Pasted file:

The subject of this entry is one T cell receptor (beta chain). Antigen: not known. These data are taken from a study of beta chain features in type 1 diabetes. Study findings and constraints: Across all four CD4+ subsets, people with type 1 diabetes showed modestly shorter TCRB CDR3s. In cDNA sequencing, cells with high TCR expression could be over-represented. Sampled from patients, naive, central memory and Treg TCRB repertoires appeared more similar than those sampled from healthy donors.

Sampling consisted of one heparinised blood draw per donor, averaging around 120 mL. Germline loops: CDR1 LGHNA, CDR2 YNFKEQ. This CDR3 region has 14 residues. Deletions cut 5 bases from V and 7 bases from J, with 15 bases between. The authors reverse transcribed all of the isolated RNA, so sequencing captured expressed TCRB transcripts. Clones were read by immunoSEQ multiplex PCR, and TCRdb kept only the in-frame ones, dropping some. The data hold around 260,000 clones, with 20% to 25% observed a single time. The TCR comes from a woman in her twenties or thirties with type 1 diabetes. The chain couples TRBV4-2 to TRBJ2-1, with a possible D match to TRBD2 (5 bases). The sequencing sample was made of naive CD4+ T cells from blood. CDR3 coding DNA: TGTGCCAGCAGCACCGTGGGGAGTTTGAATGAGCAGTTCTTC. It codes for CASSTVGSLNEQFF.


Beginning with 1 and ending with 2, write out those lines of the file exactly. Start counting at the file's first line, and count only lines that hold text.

The subject of this entry is one T cell receptor (beta chain). Antigen: not known. These data are taken from a study of beta chain features in type 1 diabetes. Study findings and constraints: Across all four CD4+ subsets, people with type 1 diabetes showed modestly shorter TCRB CDR3s. In cDNA sequencing, cells with high TCR expression could be over-represented. Sampled from patients, naive, central memory and Treg TCRB repertoires appeared more similar than those sampled from healthy donors.

Sampling consisted of one heparinised blood draw per donor, averaging around 120 mL. Germline loops: CDR1 LGHNA, CDR2 YNFKEQ. This CDR3 region has 14 residues. Deletions cut 5 bases from V and 7 bases from J, with 15 bases between. The authors reverse transcribed all of the isolated RNA, so sequencing captured expressed TCRB transcripts. Clones were read by immunoSEQ multiplex PCR, and TCRdb kept only the in-frame ones, dropping some. The data hold around 260,000 clones, with 20% to 25% observed a single time. The TCR comes from a woman in her twenties or thirties with type 1 diabetes. The chain couples TRBV4-2 to TRBJ2-1, with a possible D match to TRBD2 (5 bases). The sequencing sample was made of naive CD4+ T cells from blood. CDR3 coding DNA: TGTGCCAGCAGCACCGTGGGGAGTTTGAATGAGCAGTTCTTC. It codes for CASSTVGSLNEQFF.